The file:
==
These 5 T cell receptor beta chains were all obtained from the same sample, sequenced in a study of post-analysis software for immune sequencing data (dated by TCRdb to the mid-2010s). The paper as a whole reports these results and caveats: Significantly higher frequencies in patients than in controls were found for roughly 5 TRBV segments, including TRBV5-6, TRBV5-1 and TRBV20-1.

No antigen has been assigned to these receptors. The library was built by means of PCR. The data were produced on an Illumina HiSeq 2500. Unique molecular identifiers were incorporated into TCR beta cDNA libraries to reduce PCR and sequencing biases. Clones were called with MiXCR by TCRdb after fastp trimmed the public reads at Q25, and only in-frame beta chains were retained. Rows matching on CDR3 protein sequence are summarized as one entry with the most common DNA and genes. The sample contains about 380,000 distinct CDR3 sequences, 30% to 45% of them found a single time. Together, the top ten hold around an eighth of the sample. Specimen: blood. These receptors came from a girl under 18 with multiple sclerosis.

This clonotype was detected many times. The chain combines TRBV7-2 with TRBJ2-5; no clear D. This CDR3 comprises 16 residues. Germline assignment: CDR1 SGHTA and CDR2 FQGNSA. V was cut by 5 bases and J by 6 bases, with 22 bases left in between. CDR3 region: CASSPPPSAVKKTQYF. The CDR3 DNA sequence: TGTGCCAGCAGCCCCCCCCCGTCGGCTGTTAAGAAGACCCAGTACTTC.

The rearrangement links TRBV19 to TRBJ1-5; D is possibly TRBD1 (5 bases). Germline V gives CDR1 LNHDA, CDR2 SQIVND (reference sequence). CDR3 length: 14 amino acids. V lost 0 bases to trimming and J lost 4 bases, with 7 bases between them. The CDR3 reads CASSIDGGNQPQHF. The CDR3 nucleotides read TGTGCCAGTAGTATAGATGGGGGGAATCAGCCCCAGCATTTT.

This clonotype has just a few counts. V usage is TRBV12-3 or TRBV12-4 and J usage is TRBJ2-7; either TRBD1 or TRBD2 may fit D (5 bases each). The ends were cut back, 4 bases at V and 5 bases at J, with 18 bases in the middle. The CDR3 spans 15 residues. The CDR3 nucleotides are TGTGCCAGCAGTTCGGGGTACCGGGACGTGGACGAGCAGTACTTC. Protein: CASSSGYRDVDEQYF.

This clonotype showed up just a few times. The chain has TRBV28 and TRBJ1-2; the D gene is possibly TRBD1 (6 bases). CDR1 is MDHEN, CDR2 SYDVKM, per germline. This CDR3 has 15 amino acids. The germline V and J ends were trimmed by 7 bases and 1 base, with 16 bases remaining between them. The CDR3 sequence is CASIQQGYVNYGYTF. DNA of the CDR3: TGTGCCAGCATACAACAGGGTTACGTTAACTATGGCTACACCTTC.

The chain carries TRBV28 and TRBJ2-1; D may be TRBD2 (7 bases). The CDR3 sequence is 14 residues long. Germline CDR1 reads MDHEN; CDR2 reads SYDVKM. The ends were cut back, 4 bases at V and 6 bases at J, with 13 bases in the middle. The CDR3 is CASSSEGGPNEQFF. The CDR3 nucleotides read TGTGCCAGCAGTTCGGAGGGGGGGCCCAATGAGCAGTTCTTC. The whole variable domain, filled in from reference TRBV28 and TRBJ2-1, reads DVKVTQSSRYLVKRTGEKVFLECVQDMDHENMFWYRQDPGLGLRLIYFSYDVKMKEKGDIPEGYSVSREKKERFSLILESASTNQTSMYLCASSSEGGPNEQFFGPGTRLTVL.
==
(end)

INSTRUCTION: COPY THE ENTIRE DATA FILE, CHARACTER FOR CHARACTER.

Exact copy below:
These 5 T cell receptor beta chains were all obtained from the same sample, sequenced in a study of post-analysis software for immune sequencing data (dated by TCRdb to the mid-2010s). The paper as a whole reports these results and caveats: Significantly higher frequencies in patients than in controls were found for roughly 5 TRBV segments, including TRBV5-6, TRBV5-1 and TRBV20-1.

No antigen has been assigned to these receptors. The library was built by means of PCR. The data were produced on an Illumina HiSeq 2500. Unique molecular identifiers were incorporated into TCR beta cDNA libraries to reduce PCR and sequencing biases. Clones were called with MiXCR by TCRdb after fastp trimmed the public reads at Q25, and only in-frame beta chains were retained. Rows matching on CDR3 protein sequence are summarized as one entry with the most common DNA and genes. The sample contains about 380,000 distinct CDR3 sequences, 30% to 45% of them found a single time. Together, the top ten hold around an eighth of the sample. Specimen: blood. These receptors came from a girl under 18 with multiple sclerosis.

This clonotype was detected many times. The chain combines TRBV7-2 with TRBJ2-5; no clear D. This CDR3 comprises 16 residues. Germline assignment: CDR1 SGHTA and CDR2 FQGNSA. V was cut by 5 bases and J by 6 bases, with 22 bases left in between. CDR3 region: CASSPPPSAVKKTQYF. The CDR3 DNA sequence: TGTGCCAGCAGCCCCCCCCCGTCGGCTGTTAAGAAGACCCAGTACTTC.

The rearrangement links TRBV19 to TRBJ1-5; D is possibly TRBD1 (5 bases). Germline V gives CDR1 LNHDA, CDR2 SQIVND (reference sequence). CDR3 length: 14 amino acids. V lost 0 bases to trimming and J lost 4 bases, with 7 bases between them. The CDR3 reads CASSIDGGNQPQHF. The CDR3 nucleotides read TGTGCCAGTAGTATAGATGGGGGGAATCAGCCCCAGCATTTT.

This clonotype has just a few counts. V usage is TRBV12-3 or TRBV12-4 and J usage is TRBJ2-7; either TRBD1 or TRBD2 may fit D (5 bases each). The ends were cut back, 4 bases at V and 5 bases at J, with 18 bases in the middle. The CDR3 spans 15 residues. The CDR3 nucleotides are TGTGCCAGCAGTTCGGGGTACCGGGACGTGGACGAGCAGTACTTC. Protein: CASSSGYRDVDEQYF.

This clonotype showed up just a few times. The chain has TRBV28 and TRBJ1-2; the D gene is possibly TRBD1 (6 bases). CDR1 is MDHEN, CDR2 SYDVKM, per germline. This CDR3 has 15 amino acids. The germline V and J ends were trimmed by 7 bases and 1 base, with 16 bases remaining between them. The CDR3 sequence is CASIQQGYVNYGYTF. DNA of the CDR3: TGTGCCAGCATACAACAGGGTTACGTTAACTATGGCTACACCTTC.

The chain carries TRBV28 and TRBJ2-1; D may be TRBD2 (7 bases). The CDR3 sequence is 14 residues long. Germline CDR1 reads MDHEN; CDR2 reads SYDVKM. The ends were cut back, 4 bases at V and 6 bases at J, with 13 bases in the middle. The CDR3 is CASSSEGGPNEQFF. The CDR3 nucleotides read TGTGCCAGCAGTTCGGAGGGGGGGCCCAATGAGCAGTTCTTC. The whole variable domain, filled in from reference TRBV28 and TRBJ2-1, reads DVKVTQSSRYLVKRTGEKVFLECVQDMDHENMFWYRQDPGLGLRLIYFSYDVKMKEKGDIPEGYSVSREKKERFSLILESASTNQTSMYLCASSSEGGPNEQFFGPGTRLTVL.